Top tips regarding EUS-guided liver biopsy

Post written by David L. Diehl, MD, FACP, FASGE, from the Department of Gastroenterology and Nutrition, Geisinger Medical Center, Danville, Pennsylvania, USA.


The editors of GIE wanted a Top Tips section in the Journal in 2022, and I feel very honored to be asked to craft an article for this series on “Top tips regarding EUS-guided liver biopsy.”

Our Advanced Endoscopy section at Geisinger Medical Center has considerable experience with the EUS-guided liver biopsy (EUS-LB) procedure. Since our hepatologists stopped performing percutaneous liver biopsies themselves several years ago, we have taken on almost the entire liver biopsy workload at our hospital, except for the few LBs that require a transjugular approach. Even with non-invasive, indirect measures of hepatic fibrosis (eg, FibroScan), there remain many LB referrals from our hepatologists.

In the years that we have been performing EUS-LBs, we have persistently worked to figure out the best method for this procedure, including technique, needle selection and preparation, and measures to ensure safety. These techniques have been developed using data from prospective randomized trials that we have been able to perform because of the large volume of EUS-LB procedures at our institution.

The Top Tips discussed in this article are listed below, but I encourage you to look at the original manuscript for a deeper dive on each of the 10 points:

  1. Talk to your hepatologists and other referring physicians to inform them that you are performing an EUS-guided liver biopsy.
  2. Talk to your pathologists to let them know that you will be performing EUS-guided liver biopsies.
  3. Check procedure indication and need for additional procedures during the same EUS-LB session.
  4. Check procedure contraindications.
  5. Select the biopsy needle.
  6. Prepare the biopsy needle.
  7. Assess the biopsy target in the liver, and avoid inadvertent splenic biopsy.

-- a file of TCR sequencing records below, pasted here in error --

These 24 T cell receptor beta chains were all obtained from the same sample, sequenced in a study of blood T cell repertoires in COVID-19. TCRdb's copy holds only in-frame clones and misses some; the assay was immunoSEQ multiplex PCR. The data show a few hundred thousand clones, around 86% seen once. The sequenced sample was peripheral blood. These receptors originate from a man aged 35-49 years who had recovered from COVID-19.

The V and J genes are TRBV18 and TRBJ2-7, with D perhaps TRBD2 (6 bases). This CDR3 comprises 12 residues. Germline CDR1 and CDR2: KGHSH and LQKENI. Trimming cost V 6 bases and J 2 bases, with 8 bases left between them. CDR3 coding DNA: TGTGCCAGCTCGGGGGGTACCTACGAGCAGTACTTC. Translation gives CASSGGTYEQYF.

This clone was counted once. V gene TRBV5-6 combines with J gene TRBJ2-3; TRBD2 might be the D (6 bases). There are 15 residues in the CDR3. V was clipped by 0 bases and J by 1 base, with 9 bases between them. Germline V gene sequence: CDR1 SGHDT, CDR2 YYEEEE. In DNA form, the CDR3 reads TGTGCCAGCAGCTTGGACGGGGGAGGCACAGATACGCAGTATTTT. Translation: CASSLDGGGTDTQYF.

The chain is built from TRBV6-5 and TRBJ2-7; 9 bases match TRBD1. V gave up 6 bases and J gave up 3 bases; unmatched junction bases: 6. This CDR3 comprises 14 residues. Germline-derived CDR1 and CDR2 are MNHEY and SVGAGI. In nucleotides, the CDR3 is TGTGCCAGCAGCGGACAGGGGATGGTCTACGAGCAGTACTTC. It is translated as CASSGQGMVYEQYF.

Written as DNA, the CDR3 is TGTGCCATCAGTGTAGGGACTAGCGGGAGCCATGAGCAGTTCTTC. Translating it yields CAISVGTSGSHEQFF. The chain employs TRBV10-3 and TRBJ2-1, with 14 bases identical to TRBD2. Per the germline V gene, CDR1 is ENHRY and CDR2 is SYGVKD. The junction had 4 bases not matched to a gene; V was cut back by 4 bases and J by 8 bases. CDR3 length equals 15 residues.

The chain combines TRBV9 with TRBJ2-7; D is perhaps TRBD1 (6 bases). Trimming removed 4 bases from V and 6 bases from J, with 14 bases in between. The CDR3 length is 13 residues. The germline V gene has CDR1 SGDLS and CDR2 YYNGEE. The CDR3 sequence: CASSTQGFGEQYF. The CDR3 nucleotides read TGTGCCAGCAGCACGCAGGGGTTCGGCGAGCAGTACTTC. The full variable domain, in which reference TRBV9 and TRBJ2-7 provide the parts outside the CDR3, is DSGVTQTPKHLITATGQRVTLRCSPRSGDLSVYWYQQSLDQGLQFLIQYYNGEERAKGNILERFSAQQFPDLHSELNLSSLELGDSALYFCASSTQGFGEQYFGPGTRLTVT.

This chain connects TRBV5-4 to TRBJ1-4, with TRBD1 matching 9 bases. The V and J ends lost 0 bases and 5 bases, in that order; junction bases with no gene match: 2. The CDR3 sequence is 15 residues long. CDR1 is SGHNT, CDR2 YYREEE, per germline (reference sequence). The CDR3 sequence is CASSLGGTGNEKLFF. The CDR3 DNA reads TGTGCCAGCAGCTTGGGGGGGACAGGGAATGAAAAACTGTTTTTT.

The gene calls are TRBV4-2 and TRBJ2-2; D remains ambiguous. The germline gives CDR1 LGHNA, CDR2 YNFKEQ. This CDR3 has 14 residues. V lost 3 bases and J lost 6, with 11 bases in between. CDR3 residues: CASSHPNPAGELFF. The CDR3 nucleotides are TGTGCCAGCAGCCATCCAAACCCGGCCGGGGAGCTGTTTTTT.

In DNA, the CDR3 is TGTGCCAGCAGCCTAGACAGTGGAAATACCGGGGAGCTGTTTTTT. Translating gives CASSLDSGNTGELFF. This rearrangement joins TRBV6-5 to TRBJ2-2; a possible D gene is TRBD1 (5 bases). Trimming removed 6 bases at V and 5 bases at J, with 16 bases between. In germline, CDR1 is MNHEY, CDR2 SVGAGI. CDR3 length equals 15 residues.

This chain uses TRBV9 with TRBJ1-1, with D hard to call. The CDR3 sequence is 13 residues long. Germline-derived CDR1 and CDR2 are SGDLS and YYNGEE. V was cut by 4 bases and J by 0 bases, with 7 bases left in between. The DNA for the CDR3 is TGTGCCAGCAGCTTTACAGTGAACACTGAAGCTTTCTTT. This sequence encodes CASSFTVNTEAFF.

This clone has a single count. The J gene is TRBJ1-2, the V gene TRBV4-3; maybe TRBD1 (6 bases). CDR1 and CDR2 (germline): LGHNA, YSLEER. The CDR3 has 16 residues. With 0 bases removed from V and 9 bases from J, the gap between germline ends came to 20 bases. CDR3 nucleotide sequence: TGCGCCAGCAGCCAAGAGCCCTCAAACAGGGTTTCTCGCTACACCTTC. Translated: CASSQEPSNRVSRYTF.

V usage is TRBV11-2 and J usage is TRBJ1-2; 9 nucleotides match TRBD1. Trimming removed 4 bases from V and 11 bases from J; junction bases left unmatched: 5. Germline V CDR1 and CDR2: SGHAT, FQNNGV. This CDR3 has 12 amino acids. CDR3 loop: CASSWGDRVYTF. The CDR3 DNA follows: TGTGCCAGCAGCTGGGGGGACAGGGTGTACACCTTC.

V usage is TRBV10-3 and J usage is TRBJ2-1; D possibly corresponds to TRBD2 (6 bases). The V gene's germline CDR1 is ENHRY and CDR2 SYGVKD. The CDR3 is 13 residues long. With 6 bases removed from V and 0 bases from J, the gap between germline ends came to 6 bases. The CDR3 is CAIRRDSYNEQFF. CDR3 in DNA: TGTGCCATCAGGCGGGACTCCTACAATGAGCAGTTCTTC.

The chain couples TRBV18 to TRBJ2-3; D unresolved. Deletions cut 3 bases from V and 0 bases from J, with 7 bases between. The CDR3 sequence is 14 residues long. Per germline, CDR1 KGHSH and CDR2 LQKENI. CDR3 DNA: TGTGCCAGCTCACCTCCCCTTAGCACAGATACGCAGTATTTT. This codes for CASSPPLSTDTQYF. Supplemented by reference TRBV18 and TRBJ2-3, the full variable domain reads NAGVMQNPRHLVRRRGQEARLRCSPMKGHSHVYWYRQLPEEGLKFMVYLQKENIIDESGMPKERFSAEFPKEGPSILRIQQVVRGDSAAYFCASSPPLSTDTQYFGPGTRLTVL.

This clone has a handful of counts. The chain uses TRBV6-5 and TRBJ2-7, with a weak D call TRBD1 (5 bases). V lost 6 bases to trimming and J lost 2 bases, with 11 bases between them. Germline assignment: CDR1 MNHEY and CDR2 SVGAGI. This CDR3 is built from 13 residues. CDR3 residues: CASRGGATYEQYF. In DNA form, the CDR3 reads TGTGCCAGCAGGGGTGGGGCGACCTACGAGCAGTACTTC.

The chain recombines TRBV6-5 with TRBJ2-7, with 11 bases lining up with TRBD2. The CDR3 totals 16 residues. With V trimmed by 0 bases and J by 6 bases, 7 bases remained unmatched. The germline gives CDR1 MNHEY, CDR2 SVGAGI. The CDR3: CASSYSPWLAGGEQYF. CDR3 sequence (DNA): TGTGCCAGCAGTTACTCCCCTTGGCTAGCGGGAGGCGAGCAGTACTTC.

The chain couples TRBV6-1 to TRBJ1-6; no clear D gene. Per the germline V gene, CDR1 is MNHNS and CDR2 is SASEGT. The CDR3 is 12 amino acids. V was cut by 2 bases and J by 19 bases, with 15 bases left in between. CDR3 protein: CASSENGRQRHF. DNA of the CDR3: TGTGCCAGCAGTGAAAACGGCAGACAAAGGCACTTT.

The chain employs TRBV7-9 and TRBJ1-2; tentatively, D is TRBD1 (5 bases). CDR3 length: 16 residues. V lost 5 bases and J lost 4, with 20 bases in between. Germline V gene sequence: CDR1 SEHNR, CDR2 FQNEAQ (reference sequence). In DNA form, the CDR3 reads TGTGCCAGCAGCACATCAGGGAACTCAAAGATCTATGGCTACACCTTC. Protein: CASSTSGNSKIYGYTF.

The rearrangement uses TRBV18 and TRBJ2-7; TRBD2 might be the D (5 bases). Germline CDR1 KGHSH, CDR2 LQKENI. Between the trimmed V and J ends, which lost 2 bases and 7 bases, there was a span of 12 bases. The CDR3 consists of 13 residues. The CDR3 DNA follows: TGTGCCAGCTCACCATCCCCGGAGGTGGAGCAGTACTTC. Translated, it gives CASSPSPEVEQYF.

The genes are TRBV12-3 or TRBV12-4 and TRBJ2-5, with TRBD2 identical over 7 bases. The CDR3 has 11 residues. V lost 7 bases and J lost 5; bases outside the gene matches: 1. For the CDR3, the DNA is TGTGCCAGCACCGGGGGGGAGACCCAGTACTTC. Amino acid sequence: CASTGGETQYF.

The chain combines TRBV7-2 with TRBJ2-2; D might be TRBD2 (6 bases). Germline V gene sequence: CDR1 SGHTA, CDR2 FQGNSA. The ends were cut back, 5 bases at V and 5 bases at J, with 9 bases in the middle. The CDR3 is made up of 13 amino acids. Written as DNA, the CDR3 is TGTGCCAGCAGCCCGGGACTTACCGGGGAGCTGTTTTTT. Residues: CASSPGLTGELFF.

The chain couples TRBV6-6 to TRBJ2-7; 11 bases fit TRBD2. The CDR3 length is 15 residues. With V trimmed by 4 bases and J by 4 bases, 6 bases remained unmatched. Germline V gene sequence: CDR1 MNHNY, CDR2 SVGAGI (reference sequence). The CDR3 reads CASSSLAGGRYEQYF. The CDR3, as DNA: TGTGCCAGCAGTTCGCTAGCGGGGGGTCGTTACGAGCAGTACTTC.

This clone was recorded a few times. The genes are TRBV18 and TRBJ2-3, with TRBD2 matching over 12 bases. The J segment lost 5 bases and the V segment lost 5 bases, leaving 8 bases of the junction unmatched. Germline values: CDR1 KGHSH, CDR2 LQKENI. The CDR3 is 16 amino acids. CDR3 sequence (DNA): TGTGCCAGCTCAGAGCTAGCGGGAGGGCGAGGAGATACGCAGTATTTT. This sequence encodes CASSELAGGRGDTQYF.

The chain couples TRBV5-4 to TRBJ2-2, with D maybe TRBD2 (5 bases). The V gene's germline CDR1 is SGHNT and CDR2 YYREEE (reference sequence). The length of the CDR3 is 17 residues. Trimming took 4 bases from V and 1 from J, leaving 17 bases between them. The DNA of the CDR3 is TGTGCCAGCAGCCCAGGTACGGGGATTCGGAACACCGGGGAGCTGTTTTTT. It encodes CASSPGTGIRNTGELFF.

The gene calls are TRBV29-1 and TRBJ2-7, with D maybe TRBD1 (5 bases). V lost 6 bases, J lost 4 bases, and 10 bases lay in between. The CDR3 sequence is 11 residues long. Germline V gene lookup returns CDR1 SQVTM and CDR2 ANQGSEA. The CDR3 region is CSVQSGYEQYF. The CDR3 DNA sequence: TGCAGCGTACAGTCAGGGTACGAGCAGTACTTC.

8. Use an optimal and safe needle biopsy technique.
  9. Retrieve specimen without introducing fragmentation, and assess adequacy of biopsy.
  10. Assess the patient after biopsy.

EUS-guided liver biopsy has emerged as an important technique, and around it has developed the field of endoscopic hepatology. The ability to directly measure portal pressures and calculate the portal pressure gradient by EUS-guided vascular puncture (EUS-PPG) is a newer technique that will replace some of the transjugular procedures that are needed now. The ability to perform EUS-PPG together with EUS-LB and endoscopic variceal assessment in a single session is allowing a “1-stop shop” for comprehensive evaluation of liver disease. The future is bright!


Right hepatic lobe is identified, and biopsy is performed with the echoendoscope placed in the duodenal bulb.

Read the full article online.

The information presented in Endoscopedia reflects the opinions of the authors and does not represent the position of the American Society for Gastrointestinal Endoscopy (ASGE). ASGE expressly disclaims any warranties or guarantees, expressed or implied, and is not liable for damages of any kind in connection with the material, information, or procedures set forth.

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